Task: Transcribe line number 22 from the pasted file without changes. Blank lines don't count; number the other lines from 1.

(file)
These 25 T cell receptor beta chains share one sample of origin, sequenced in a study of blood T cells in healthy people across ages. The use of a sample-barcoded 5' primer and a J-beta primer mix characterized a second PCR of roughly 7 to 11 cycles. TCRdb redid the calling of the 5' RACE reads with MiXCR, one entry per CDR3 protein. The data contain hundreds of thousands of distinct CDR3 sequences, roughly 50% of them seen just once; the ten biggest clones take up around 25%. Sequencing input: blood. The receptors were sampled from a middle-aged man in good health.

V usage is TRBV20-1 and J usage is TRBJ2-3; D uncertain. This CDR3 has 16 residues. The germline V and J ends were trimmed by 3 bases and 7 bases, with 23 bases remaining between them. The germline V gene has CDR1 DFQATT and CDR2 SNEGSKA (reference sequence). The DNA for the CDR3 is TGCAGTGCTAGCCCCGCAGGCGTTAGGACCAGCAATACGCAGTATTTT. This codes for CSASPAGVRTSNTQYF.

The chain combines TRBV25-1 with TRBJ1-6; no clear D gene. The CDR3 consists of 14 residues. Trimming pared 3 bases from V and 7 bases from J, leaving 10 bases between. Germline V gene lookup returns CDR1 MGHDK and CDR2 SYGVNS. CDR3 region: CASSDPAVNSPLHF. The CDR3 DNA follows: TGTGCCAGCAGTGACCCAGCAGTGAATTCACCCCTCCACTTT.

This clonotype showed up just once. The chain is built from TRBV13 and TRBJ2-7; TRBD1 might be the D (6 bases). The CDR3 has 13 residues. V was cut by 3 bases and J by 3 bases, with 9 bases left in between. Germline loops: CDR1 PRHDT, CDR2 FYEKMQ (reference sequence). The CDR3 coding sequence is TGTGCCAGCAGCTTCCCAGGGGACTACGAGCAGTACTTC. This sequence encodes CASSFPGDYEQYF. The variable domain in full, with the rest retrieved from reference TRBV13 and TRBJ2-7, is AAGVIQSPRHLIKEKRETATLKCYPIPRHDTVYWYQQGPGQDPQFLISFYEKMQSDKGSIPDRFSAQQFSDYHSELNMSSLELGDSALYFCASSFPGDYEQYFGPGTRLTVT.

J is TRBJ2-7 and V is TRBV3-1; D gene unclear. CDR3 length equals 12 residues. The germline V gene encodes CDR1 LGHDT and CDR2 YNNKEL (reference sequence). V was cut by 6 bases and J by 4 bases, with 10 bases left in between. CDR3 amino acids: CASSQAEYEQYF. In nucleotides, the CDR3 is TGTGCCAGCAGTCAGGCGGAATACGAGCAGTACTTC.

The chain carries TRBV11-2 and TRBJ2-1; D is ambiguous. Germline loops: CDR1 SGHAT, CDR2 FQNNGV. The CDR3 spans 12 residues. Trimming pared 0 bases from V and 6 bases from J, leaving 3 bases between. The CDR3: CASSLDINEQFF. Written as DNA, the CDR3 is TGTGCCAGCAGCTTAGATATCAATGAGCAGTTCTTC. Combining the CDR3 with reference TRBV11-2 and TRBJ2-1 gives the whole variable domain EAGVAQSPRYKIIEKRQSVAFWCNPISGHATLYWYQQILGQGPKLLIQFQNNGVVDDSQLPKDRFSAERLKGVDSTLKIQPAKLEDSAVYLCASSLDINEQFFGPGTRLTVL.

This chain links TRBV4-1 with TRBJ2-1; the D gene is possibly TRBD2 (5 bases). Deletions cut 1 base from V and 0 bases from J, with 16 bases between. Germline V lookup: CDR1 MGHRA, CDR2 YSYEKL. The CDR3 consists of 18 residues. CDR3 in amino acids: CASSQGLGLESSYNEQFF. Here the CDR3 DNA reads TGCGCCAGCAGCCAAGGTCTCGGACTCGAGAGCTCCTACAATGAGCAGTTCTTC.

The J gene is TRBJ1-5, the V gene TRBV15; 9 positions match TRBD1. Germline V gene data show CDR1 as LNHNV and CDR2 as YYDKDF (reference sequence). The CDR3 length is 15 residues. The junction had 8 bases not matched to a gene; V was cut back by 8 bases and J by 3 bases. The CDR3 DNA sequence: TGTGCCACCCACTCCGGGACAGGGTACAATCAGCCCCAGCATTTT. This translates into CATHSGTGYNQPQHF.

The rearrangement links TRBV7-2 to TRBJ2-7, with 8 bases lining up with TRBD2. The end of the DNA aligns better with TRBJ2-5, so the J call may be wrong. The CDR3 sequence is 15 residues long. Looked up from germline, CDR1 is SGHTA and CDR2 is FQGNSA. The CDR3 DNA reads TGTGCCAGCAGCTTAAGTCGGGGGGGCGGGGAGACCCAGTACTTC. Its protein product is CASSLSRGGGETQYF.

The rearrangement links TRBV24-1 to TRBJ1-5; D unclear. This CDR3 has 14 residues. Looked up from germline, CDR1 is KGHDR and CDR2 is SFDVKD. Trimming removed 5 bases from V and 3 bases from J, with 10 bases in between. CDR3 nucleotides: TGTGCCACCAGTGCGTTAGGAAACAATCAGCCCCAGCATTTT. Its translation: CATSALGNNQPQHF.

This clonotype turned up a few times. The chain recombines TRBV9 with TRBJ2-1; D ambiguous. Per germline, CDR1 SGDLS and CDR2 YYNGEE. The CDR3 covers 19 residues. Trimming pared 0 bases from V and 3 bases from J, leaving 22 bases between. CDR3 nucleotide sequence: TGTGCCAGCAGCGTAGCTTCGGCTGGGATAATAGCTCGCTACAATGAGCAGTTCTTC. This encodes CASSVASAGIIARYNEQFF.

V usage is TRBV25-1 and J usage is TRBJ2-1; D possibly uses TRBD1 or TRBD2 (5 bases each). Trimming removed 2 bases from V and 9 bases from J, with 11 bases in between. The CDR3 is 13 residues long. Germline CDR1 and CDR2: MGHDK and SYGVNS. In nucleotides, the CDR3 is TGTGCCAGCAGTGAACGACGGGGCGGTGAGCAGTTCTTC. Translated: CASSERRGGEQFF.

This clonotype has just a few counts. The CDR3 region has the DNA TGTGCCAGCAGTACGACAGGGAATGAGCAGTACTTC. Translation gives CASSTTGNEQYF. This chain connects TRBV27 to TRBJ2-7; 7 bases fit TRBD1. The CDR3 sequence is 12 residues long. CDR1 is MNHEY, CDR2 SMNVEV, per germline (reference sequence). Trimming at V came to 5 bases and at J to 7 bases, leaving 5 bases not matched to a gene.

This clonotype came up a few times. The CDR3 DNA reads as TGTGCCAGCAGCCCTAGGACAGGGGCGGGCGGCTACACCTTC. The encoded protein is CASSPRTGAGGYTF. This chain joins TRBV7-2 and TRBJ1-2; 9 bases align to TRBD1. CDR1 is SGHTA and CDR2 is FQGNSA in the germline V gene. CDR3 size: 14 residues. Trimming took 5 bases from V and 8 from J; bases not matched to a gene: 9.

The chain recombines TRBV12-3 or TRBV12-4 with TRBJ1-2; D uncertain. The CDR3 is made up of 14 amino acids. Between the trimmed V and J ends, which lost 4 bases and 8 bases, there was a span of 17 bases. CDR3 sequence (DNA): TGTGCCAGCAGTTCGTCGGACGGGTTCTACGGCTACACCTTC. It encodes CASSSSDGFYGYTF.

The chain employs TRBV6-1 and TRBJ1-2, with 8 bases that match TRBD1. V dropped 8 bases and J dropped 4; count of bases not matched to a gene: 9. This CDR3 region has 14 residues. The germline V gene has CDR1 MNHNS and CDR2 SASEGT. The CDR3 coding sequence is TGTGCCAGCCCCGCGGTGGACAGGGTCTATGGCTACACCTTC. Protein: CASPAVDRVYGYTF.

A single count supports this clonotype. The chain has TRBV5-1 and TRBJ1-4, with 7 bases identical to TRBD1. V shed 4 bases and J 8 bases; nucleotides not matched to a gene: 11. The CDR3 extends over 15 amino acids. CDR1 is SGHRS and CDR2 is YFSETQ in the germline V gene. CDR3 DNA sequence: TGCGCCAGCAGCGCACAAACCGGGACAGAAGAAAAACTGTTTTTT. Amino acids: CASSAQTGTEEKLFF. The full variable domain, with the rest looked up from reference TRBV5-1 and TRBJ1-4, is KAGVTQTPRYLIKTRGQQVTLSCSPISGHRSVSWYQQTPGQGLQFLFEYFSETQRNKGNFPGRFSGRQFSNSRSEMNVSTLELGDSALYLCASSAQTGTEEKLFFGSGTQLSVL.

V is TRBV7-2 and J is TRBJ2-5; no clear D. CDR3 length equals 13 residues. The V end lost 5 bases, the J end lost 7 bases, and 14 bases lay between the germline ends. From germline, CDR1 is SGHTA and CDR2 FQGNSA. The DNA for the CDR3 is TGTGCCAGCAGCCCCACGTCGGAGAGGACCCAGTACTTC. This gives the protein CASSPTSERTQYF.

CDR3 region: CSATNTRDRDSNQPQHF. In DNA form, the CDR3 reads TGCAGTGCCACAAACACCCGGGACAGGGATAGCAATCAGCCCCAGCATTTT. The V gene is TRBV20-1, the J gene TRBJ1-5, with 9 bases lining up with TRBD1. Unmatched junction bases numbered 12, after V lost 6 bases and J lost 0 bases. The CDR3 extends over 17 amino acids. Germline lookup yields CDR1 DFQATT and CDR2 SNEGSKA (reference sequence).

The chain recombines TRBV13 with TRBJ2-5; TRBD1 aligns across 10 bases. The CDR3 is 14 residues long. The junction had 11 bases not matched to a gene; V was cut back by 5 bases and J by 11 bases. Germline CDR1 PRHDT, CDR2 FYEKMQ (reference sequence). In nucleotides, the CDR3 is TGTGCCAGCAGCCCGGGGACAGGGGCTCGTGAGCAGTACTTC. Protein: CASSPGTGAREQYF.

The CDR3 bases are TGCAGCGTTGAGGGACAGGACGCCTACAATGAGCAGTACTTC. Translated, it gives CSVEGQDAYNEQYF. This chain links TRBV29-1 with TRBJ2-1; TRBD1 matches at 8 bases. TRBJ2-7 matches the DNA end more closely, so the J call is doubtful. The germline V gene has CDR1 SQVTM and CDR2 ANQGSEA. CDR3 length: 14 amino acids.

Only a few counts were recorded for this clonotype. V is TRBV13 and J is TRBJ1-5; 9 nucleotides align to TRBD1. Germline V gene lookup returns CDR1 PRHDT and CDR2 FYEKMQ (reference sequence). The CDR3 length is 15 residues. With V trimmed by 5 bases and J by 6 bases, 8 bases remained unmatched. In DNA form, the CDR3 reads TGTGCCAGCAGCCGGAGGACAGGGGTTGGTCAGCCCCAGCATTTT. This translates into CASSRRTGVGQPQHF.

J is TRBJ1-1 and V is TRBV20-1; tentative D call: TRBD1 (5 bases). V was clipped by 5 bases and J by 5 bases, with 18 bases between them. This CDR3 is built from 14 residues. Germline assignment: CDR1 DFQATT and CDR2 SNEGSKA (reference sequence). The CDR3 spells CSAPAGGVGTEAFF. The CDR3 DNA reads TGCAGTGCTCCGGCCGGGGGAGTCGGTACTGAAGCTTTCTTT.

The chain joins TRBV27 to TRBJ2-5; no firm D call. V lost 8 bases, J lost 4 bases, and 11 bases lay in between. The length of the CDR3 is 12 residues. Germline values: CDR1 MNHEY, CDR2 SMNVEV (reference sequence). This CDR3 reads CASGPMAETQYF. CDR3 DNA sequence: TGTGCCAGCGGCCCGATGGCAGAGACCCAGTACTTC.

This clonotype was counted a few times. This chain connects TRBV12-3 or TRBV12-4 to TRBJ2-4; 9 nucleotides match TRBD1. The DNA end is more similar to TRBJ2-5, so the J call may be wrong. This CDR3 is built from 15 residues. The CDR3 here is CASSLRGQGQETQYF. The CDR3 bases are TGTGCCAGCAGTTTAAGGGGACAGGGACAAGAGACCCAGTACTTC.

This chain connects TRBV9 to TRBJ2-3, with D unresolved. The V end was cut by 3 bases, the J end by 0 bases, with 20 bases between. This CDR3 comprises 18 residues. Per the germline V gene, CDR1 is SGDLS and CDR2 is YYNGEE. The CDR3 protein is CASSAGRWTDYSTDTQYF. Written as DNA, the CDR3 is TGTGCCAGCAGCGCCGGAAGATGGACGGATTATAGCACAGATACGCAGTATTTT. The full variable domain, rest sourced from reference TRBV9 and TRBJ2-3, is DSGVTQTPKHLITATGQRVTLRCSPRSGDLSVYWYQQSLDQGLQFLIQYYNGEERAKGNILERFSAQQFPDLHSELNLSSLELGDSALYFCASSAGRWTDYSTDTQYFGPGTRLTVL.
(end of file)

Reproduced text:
Only a few counts were recorded for this clonotype. V is TRBV13 and J is TRBJ1-5; 9 nucleotides align to TRBD1. Germline V gene lookup returns CDR1 PRHDT and CDR2 FYEKMQ (reference sequence). The CDR3 length is 15 residues. With V trimmed by 5 bases and J by 6 bases, 8 bases remained unmatched. In DNA form, the CDR3 reads TGTGCCAGCAGCCGGAGGACAGGGGTTGGTCAGCCCCAGCATTTT. This translates into CASSRRTGVGQPQHF.